What Should You Do About Market Volatility? – Nothing!

As you are probably aware, we’ve had an “interesting” week in the markets.  Investors are understandably anxious given the recent volatility.  A few of the headlines you may have seen include:

  • The Dow’s more than 1,000-point drop this week was the largest weekly drop since the week ended Oct. 10, 2008.
  • The S&P 500 declined 3.2%, taking its losses from a May high to 7.7%
  • The Dow is down 10.3% from its May peak.

Let me start by sharing two simple facts about this past week:

  • The Dow’s 1000+ point drop represented a 6% drop in the market.
  • Our average client portfolio: 60% equity / 40% bond portfolio dropped only 3.1%.

Several converging factors are weighing heavily on markets.  It appears the Federal Reserve is finally ready to slowly raise interest rates. This has caused the markets to become more volatile as it is unclear what affect, if any, this will have on the US and world economy.  The bond market faced a harsh spring but has since rebounded in the face of the recent stock market decline (somewhat of a counterintuitive move if you consider the prospect of rising rates).

Concurrently, Greece and China have caused more fear and uncertainty.  It appears Greece has moved on, at least temporarily, as it has received a new bailout package.  China, on the other hand, has been intervening in their currency market which has made investors nervous.
Not to be forgotten, the prospect of rising rates in the US has caused the dollar to appreciate strongly over the last year.  This has hurt commodities and countries (emerging markets) that have commodity heavy industries.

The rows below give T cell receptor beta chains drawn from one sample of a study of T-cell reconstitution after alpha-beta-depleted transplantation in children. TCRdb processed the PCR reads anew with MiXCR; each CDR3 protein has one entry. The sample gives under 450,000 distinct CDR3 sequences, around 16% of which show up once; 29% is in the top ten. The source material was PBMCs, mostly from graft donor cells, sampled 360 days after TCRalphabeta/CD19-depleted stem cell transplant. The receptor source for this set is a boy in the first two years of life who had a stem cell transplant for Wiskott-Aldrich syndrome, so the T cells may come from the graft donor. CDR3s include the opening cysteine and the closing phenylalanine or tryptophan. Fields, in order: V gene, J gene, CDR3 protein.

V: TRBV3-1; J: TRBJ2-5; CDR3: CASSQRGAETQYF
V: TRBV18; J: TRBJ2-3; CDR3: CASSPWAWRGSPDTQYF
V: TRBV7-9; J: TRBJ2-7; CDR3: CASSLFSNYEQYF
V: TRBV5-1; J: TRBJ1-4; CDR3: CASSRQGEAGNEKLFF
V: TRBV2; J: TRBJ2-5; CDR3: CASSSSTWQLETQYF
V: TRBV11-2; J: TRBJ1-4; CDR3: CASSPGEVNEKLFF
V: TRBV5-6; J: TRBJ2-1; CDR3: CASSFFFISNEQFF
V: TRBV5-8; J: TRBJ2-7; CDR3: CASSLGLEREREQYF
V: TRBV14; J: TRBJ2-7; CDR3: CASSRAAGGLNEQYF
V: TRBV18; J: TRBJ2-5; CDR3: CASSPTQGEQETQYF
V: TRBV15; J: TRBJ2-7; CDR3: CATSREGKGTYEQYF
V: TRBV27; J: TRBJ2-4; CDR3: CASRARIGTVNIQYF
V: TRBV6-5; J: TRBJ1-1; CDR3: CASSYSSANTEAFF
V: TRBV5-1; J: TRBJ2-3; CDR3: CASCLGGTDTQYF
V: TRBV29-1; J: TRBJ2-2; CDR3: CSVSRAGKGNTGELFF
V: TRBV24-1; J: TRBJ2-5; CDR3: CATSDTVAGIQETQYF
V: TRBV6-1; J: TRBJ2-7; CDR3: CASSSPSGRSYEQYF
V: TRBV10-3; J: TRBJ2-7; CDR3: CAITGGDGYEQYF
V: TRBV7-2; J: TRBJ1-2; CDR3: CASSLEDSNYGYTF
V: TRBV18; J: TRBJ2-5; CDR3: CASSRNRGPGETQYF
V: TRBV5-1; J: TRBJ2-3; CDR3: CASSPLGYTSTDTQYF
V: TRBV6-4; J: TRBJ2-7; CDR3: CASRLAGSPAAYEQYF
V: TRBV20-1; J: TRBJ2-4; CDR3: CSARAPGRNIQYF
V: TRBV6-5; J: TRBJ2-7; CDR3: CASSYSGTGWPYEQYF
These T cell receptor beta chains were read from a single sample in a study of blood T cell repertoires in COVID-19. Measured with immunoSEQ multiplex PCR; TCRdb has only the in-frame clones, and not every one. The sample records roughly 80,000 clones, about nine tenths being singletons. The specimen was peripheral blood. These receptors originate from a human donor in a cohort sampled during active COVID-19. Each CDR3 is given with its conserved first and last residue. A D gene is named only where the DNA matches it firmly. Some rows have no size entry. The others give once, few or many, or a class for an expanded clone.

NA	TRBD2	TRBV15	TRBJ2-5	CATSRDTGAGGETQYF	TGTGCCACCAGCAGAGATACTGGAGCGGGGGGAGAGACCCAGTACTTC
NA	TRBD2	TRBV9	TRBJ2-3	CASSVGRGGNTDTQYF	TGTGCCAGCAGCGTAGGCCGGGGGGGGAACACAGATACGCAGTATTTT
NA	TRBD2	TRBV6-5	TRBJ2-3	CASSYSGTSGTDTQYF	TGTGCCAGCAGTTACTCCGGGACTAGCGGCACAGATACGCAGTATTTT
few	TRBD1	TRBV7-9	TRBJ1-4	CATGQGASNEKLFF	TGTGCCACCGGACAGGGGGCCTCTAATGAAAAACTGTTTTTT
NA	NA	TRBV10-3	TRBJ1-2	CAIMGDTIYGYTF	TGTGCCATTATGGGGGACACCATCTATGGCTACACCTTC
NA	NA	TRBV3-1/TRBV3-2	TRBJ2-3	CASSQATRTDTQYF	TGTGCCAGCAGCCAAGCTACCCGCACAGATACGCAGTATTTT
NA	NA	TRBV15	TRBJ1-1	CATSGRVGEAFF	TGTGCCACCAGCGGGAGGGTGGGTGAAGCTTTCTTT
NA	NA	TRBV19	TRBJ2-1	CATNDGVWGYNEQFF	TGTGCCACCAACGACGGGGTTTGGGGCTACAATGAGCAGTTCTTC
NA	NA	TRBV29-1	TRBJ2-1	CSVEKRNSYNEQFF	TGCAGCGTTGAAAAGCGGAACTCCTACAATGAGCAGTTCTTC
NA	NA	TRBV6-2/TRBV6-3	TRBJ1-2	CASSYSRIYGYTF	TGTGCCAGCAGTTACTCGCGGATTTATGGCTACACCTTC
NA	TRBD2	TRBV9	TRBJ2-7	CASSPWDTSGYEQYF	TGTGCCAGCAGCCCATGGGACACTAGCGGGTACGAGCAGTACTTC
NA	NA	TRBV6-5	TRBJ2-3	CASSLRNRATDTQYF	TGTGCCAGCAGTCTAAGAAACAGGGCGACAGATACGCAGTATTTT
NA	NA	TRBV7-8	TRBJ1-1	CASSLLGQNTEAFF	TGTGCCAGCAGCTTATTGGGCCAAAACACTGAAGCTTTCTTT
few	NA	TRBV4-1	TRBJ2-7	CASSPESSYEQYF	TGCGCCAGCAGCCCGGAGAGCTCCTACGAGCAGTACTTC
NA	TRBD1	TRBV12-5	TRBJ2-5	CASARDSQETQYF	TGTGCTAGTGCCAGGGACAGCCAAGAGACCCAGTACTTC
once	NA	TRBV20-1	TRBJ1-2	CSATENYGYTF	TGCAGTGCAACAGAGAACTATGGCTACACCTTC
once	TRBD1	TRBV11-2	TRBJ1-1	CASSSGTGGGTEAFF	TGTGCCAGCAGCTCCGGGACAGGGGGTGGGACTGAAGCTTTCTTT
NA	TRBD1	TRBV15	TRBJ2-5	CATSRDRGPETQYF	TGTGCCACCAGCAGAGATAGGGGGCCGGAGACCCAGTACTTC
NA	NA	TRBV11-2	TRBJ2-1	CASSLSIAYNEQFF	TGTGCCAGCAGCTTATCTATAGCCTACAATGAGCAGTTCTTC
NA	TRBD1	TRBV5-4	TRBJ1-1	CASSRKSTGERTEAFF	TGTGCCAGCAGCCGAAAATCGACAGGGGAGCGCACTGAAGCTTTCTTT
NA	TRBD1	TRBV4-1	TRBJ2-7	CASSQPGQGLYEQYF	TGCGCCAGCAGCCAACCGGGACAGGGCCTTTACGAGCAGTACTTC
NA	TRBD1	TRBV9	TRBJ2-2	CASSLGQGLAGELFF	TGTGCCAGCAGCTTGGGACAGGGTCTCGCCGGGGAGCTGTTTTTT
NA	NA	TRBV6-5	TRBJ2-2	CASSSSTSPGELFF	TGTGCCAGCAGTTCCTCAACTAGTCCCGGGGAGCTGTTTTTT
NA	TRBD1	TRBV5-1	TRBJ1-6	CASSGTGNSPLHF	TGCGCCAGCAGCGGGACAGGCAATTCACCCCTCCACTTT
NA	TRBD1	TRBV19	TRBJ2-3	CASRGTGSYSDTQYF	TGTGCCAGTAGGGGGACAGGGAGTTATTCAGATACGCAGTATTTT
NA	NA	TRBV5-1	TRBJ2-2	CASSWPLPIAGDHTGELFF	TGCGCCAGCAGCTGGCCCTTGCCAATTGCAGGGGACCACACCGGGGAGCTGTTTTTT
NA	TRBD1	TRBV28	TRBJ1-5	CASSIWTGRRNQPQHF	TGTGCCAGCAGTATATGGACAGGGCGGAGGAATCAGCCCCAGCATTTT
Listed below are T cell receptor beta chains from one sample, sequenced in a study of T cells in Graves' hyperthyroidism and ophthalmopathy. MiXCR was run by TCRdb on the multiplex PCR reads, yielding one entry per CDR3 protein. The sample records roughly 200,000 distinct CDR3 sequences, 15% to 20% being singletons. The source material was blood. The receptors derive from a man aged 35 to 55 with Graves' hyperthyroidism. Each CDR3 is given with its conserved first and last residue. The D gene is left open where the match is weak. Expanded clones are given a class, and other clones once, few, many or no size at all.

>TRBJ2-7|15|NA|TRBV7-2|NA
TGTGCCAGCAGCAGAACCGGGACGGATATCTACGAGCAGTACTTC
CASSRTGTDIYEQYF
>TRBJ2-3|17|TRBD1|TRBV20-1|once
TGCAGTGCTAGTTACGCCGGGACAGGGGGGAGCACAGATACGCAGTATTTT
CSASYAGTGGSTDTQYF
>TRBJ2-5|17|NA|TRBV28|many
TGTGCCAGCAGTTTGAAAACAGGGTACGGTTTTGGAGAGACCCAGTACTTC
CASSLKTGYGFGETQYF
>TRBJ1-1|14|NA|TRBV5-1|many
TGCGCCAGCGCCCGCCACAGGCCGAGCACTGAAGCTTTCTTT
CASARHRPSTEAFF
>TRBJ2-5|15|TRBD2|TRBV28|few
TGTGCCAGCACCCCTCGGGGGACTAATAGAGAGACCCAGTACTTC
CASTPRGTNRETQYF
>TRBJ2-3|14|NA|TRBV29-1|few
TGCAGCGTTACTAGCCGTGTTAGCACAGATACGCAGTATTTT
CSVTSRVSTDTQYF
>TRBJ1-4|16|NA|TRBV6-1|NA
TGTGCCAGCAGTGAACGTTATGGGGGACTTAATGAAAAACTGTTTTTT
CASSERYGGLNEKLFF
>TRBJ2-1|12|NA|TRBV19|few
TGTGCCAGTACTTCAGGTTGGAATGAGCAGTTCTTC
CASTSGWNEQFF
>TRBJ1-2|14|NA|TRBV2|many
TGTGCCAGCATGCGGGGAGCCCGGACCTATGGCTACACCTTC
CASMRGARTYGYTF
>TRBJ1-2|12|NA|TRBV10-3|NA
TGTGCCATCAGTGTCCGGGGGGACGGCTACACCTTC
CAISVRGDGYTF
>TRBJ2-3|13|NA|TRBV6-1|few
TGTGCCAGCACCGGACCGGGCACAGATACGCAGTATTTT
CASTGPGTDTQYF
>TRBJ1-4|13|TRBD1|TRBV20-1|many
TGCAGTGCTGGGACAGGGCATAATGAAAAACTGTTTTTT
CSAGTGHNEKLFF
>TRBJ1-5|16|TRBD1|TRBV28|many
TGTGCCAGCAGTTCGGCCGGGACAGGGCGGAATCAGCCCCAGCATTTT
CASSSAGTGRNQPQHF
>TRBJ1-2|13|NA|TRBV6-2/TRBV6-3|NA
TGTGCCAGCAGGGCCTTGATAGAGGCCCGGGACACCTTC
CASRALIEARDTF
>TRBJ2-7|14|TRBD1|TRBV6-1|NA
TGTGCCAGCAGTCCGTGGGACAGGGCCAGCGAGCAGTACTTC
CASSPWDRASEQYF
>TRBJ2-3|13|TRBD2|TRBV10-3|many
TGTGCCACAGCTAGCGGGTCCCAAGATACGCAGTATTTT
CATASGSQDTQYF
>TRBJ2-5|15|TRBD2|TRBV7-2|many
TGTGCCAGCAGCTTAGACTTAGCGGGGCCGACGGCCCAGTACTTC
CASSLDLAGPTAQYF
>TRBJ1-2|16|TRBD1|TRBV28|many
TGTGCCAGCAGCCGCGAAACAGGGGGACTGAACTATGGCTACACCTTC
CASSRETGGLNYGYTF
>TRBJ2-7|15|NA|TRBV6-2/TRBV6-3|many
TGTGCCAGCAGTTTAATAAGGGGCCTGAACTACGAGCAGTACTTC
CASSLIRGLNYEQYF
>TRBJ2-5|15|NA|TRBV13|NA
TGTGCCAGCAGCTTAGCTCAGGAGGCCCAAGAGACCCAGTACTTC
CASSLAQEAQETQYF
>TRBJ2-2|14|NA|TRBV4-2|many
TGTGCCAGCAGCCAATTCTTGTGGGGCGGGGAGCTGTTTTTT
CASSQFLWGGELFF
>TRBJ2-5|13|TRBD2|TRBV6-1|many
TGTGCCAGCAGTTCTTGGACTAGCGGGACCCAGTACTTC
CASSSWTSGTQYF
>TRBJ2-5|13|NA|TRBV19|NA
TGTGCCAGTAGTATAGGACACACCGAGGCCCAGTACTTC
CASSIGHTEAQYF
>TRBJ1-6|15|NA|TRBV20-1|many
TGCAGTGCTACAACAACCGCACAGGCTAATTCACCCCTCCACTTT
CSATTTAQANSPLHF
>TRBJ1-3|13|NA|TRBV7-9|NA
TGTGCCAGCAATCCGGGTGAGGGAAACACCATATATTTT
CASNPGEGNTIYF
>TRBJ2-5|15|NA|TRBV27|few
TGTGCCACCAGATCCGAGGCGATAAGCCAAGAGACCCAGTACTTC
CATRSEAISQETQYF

Does this mean that we are in for a continued decline?  While there is no way to tell, history shows us that there hasn’t been a significant market correction since the summer of 2011.  Historically, the stock market corrects itself by 5-10% once or twice annually, and 1/3 of the time the stock market is down in a calendar year.  Since 2011, we have gone more than 3 years since a decline.  It shouldn’t be expected, and certainly isn’t guaranteed, but if a 10% or 15% decline were to happen it would not be considered abnormal.

What should a worried investor do?   Frankly speaking: Nothing!   There is no way to predict if this will be a small bump in the road or something larger.  However, what we do know is that trying to time the market is a fool’s game and not worth the time or effort.  The best course of action is to maintain a diversified portfolio that is regularly rebalanced – something we consistently do for our clients.

A properly rebalanced and diversified portfolio, geared toward your age specific goals and risk tolerance, is the best way to weather a market storm.

Here are a few articles that will help to put things into perspective: